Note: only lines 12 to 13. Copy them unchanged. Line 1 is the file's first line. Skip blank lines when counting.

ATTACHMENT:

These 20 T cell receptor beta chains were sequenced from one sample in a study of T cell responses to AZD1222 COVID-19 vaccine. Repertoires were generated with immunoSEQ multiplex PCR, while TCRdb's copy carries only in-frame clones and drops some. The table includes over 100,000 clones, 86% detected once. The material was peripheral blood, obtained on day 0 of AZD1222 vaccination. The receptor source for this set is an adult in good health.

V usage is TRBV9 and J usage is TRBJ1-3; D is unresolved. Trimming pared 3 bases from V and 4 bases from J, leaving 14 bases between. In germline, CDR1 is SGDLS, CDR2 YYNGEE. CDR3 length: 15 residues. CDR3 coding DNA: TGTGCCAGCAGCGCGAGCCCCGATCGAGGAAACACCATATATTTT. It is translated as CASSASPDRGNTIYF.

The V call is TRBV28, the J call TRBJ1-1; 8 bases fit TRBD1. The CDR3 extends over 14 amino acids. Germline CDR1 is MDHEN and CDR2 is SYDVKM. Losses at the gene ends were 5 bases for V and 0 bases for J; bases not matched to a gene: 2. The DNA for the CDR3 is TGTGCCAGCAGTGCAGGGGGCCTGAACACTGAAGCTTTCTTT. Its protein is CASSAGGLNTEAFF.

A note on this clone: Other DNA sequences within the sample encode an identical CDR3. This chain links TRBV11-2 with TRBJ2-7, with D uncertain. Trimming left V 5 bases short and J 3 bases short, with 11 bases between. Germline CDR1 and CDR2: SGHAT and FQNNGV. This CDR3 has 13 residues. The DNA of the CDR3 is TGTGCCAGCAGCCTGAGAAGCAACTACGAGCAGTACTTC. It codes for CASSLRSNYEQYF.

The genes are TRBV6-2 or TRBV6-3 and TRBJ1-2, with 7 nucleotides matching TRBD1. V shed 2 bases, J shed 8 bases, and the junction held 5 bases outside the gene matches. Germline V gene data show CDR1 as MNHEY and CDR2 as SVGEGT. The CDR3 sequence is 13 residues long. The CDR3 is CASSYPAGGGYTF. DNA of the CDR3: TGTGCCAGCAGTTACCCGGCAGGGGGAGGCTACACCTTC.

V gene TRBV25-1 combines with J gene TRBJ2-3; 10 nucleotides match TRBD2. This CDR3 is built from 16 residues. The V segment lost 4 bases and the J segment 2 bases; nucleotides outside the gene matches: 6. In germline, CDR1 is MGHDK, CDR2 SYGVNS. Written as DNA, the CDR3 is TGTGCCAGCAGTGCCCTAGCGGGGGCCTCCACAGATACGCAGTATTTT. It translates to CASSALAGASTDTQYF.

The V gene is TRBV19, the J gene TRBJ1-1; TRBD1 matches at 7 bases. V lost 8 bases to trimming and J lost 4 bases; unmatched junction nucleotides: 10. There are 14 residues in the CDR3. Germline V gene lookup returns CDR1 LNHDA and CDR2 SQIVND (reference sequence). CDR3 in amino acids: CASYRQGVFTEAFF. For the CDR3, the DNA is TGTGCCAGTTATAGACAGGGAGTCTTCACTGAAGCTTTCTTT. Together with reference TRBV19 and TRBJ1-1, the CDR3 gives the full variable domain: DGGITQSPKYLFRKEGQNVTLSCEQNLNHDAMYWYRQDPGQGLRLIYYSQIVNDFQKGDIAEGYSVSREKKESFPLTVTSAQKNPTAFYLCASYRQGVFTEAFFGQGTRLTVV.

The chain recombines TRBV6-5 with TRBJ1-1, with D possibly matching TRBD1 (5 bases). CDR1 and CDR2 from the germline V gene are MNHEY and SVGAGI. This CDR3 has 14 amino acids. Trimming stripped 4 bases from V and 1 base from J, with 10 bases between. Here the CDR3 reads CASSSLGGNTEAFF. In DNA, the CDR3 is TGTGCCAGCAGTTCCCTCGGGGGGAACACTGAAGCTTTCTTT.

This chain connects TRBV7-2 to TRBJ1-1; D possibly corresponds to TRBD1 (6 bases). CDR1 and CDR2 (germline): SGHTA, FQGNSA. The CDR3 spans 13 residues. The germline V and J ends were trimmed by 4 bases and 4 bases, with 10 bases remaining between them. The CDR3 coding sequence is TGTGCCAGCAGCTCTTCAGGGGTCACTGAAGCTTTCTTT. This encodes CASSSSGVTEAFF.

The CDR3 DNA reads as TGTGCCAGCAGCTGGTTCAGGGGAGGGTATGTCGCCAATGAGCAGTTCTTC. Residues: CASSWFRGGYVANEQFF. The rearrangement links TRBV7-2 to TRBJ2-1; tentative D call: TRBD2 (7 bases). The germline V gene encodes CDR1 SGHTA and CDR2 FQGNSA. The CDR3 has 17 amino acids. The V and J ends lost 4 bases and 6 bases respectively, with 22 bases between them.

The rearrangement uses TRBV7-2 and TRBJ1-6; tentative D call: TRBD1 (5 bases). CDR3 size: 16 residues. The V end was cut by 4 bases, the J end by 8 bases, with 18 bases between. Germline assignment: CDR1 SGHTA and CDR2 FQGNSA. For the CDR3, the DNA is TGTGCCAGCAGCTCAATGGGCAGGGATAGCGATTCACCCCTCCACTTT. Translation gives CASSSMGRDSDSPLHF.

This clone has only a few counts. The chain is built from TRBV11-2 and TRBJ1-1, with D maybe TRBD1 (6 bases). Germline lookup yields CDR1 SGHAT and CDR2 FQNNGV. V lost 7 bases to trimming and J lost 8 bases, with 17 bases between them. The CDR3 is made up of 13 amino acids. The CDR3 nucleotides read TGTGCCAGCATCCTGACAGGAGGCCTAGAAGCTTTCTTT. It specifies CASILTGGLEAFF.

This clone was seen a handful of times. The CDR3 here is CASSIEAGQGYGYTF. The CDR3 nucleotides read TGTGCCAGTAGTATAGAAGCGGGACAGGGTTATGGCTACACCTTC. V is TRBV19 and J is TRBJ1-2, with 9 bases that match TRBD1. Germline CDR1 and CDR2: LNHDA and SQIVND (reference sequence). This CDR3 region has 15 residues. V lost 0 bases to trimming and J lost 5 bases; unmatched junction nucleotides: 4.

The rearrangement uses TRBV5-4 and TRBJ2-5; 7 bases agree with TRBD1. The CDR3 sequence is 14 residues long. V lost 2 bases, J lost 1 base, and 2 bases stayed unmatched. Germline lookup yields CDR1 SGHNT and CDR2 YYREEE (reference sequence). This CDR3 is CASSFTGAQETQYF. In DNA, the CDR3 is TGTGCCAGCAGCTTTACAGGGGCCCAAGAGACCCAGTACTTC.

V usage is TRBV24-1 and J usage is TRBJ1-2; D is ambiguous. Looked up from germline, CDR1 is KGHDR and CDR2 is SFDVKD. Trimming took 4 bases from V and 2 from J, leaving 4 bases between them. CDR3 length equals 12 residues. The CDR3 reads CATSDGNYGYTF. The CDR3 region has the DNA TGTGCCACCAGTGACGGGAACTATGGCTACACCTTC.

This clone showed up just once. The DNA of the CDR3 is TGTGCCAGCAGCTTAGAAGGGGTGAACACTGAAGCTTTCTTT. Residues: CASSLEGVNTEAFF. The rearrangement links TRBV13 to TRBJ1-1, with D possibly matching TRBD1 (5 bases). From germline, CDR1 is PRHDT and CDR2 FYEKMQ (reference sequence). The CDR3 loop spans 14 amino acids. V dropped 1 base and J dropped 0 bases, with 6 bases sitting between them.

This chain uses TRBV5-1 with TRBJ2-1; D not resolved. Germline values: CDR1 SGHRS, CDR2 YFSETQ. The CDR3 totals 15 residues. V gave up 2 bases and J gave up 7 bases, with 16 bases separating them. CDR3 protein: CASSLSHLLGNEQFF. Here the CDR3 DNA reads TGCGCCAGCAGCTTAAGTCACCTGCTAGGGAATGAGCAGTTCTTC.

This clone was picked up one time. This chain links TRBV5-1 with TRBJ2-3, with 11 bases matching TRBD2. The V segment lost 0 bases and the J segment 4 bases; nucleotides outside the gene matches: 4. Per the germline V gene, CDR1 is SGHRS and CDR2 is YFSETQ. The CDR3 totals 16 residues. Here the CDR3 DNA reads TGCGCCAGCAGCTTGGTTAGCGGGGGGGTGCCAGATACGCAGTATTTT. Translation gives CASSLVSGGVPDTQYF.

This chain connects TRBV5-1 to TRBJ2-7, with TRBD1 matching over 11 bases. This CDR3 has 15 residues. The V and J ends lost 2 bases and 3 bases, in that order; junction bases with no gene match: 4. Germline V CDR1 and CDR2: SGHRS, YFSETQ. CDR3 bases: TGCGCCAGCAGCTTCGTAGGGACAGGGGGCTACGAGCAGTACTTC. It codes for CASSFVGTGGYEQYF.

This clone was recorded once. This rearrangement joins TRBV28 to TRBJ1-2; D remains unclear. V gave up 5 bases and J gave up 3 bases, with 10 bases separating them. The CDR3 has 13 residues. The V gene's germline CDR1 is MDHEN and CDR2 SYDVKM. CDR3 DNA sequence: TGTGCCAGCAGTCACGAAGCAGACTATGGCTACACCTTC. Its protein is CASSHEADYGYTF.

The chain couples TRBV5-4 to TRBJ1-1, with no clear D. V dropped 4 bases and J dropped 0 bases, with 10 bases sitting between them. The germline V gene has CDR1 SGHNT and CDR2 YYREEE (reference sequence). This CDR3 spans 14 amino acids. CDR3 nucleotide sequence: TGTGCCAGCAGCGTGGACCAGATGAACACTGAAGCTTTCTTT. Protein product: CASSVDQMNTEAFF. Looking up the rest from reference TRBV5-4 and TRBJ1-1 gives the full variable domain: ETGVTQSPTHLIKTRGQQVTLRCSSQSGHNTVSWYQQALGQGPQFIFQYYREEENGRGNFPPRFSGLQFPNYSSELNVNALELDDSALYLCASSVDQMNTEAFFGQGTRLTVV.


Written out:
This clone has only a few counts. The chain is built from TRBV11-2 and TRBJ1-1, with D maybe TRBD1 (6 bases). Germline lookup yields CDR1 SGHAT and CDR2 FQNNGV. V lost 7 bases to trimming and J lost 8 bases, with 17 bases between them. The CDR3 is made up of 13 amino acids. The CDR3 nucleotides read TGTGCCAGCATCCTGACAGGAGGCCTAGAAGCTTTCTTT. It specifies CASILTGGLEAFF.

This clone was seen a handful of times. The CDR3 here is CASSIEAGQGYGYTF. The CDR3 nucleotides read TGTGCCAGTAGTATAGAAGCGGGACAGGGTTATGGCTACACCTTC. V is TRBV19 and J is TRBJ1-2, with 9 bases that match TRBD1. Germline CDR1 and CDR2: LNHDA and SQIVND (reference sequence). This CDR3 region has 15 residues. V lost 0 bases to trimming and J lost 5 bases; unmatched junction nucleotides: 4.